Does the specification for your UL labels call out Mylar as a material? If it does, there a good chance it’s been around a while.
As many UL label specifications have worked their way across my desk, one theme that keeps resurfacing is the reference to Mylar® as a face stock. Of course plenty of materials are referenced in specifications, but what makes this odd, is that the label industry hasn’t used this particular reference in quite some time. What gives?
First let’s take a step back for a moment. You may be asking yourself at this point, “isn’t Mylar® the stuff they use on birthday and weather balloons?” And you know what…you’d be right. One iteration of the material–specifically a thin metallized version–is used for just that purpose. Back in the early 1950’s, Dupont developed a biaxially-oriented (i.e. during manufacturing the film is stretched in two directions) polyethylene terephthalate stretched film and branded it Mylar®.
Because of it’s uses, and because it was originally the only game in town, the Mylar® name spread throughout the engineering community. That said, it’s important to mention that in much the same way that Kleenex® is a brand of facial tissue, Mylar® is a brand of polyester film (that’s why I keep putting a registered mark next to the name). Today in the label industry there are many generic polyester options out there, but with certain sets of people and on older specification drawings, the brand name reference has stuck.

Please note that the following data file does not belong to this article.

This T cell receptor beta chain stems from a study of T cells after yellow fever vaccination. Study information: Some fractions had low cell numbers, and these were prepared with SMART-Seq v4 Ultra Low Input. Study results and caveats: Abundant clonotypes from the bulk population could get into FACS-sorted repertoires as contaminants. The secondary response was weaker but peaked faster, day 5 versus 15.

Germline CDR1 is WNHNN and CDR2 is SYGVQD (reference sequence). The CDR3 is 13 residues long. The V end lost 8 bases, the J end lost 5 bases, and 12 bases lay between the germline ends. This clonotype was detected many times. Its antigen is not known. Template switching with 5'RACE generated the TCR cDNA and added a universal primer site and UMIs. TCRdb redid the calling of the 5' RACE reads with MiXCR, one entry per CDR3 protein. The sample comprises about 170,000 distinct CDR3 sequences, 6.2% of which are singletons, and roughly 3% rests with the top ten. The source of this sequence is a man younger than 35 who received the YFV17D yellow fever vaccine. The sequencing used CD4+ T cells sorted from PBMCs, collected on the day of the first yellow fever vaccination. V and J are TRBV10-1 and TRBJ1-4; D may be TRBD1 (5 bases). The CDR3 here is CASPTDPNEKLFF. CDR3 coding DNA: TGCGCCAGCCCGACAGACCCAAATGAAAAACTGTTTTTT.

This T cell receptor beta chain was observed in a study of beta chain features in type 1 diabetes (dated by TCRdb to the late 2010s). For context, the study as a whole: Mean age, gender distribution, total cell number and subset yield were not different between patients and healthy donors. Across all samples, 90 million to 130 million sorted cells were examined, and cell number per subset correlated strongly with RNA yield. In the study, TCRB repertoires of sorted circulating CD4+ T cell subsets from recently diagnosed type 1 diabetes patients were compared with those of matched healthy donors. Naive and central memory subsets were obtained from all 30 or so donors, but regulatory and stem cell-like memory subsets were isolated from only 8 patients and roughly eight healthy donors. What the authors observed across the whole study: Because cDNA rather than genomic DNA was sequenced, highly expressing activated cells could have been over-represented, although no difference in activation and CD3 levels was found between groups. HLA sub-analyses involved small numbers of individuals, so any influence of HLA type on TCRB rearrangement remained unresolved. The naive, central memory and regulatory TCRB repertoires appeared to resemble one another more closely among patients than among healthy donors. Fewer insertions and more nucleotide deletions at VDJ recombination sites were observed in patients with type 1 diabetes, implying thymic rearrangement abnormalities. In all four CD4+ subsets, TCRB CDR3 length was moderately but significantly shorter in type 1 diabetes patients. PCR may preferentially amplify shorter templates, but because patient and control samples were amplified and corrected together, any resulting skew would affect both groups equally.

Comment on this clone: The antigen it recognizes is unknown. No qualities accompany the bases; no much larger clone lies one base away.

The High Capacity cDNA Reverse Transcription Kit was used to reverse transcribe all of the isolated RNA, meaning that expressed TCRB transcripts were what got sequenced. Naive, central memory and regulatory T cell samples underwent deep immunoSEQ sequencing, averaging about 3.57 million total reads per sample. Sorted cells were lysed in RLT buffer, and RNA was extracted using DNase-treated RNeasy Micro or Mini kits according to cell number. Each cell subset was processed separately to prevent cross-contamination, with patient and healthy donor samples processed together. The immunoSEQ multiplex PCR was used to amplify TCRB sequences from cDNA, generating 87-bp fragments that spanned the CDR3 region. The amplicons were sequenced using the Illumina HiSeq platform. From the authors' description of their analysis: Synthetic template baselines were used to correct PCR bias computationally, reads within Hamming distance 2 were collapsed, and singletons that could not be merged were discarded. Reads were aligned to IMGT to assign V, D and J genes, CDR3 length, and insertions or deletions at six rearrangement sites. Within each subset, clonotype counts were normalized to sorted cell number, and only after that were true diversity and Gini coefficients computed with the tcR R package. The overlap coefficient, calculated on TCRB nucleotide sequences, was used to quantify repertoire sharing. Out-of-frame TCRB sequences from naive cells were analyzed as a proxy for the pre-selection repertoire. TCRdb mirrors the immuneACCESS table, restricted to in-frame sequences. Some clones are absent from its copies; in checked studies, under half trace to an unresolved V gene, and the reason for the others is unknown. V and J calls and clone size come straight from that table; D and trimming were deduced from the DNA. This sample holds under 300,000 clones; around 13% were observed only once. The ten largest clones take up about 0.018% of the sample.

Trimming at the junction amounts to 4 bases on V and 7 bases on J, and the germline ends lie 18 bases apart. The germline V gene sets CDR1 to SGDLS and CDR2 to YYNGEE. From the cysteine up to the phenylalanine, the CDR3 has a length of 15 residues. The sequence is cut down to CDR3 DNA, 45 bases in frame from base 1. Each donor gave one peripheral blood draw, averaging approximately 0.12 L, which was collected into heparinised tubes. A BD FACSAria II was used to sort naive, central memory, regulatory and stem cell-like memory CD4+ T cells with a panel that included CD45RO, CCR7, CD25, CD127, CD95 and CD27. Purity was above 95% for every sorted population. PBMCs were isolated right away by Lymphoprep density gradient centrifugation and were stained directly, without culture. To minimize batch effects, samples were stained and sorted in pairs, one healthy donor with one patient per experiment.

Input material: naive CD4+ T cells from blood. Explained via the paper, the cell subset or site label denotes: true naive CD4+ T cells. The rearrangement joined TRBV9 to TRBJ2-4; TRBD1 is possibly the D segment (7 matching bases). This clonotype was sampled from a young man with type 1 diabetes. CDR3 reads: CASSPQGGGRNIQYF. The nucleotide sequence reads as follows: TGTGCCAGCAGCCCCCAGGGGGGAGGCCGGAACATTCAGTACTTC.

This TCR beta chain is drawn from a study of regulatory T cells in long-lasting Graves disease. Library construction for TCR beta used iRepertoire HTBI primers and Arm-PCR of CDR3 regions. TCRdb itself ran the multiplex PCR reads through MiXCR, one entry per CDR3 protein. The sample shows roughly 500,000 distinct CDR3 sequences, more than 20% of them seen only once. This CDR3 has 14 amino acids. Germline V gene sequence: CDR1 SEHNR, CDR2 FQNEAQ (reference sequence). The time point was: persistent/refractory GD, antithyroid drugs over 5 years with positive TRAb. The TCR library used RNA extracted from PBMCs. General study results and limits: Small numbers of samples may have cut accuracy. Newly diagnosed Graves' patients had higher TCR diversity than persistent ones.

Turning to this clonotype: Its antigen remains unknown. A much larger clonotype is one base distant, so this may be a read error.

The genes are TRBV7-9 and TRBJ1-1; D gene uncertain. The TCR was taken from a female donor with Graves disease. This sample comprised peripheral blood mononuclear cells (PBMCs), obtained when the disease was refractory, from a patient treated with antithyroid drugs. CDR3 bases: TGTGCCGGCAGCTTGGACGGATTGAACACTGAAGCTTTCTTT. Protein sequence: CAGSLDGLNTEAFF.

So what should you call it? The name most commonly associated with the material these days is polyester. True there are many polyesters, but the term “polyester” as a specific material most commonly refers to the polyethylene terephthalate construction mentioned above. The abbreviation PET is also sometimes used.
While the material can be a thin like the emergency blanket that marathoners use, the material used by the label industry is much thicker (typically 1 or 2 mils). Because of it’s high tensile strength, chemical and dimensional stability, this is a perfect material for wide ranging durable applications like UL 969 standard labels. Just remember, if you can’t find Mylar face stock for your UL Labels, try asking for polyester instead.